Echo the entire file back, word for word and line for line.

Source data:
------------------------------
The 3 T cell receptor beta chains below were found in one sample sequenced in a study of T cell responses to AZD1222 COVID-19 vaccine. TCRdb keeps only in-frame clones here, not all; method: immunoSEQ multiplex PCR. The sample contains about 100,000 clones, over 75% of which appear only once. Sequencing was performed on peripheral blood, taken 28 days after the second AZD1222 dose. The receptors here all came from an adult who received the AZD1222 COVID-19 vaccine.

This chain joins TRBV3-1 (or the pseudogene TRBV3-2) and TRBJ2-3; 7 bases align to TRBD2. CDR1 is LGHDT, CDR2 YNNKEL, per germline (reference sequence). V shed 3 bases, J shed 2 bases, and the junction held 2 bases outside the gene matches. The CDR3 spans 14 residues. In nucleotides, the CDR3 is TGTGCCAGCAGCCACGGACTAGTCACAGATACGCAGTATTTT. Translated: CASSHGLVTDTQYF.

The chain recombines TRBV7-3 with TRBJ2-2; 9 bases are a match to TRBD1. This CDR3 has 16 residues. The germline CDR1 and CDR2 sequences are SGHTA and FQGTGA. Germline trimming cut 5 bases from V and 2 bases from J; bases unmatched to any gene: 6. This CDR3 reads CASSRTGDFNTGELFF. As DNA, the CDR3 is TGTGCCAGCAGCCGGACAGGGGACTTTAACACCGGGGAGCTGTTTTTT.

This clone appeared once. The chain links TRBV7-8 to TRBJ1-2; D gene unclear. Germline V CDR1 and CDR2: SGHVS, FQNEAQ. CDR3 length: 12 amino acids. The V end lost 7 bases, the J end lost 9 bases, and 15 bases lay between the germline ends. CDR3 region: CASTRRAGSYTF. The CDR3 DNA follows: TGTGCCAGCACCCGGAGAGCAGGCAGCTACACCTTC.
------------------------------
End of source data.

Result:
The 3 T cell receptor beta chains below were found in one sample sequenced in a study of T cell responses to AZD1222 COVID-19 vaccine. TCRdb keeps only in-frame clones here, not all; method: immunoSEQ multiplex PCR. The sample contains about 100,000 clones, over 75% of which appear only once. Sequencing was performed on peripheral blood, taken 28 days after the second AZD1222 dose. The receptors here all came from an adult who received the AZD1222 COVID-19 vaccine.

This chain joins TRBV3-1 (or the pseudogene TRBV3-2) and TRBJ2-3; 7 bases align to TRBD2. CDR1 is LGHDT, CDR2 YNNKEL, per germline (reference sequence). V shed 3 bases, J shed 2 bases, and the junction held 2 bases outside the gene matches. The CDR3 spans 14 residues. In nucleotides, the CDR3 is TGTGCCAGCAGCCACGGACTAGTCACAGATACGCAGTATTTT. Translated: CASSHGLVTDTQYF.

The chain recombines TRBV7-3 with TRBJ2-2; 9 bases are a match to TRBD1. This CDR3 has 16 residues. The germline CDR1 and CDR2 sequences are SGHTA and FQGTGA. Germline trimming cut 5 bases from V and 2 bases from J; bases unmatched to any gene: 6. This CDR3 reads CASSRTGDFNTGELFF. As DNA, the CDR3 is TGTGCCAGCAGCCGGACAGGGGACTTTAACACCGGGGAGCTGTTTTTT.

This clone appeared once. The chain links TRBV7-8 to TRBJ1-2; D gene unclear. Germline V CDR1 and CDR2: SGHVS, FQNEAQ. CDR3 length: 12 amino acids. The V end lost 7 bases, the J end lost 9 bases, and 15 bases lay between the germline ends. CDR3 region: CASTRRAGSYTF. The CDR3 DNA follows: TGTGCCAGCACCCGGAGAGCAGGCAGCTACACCTTC.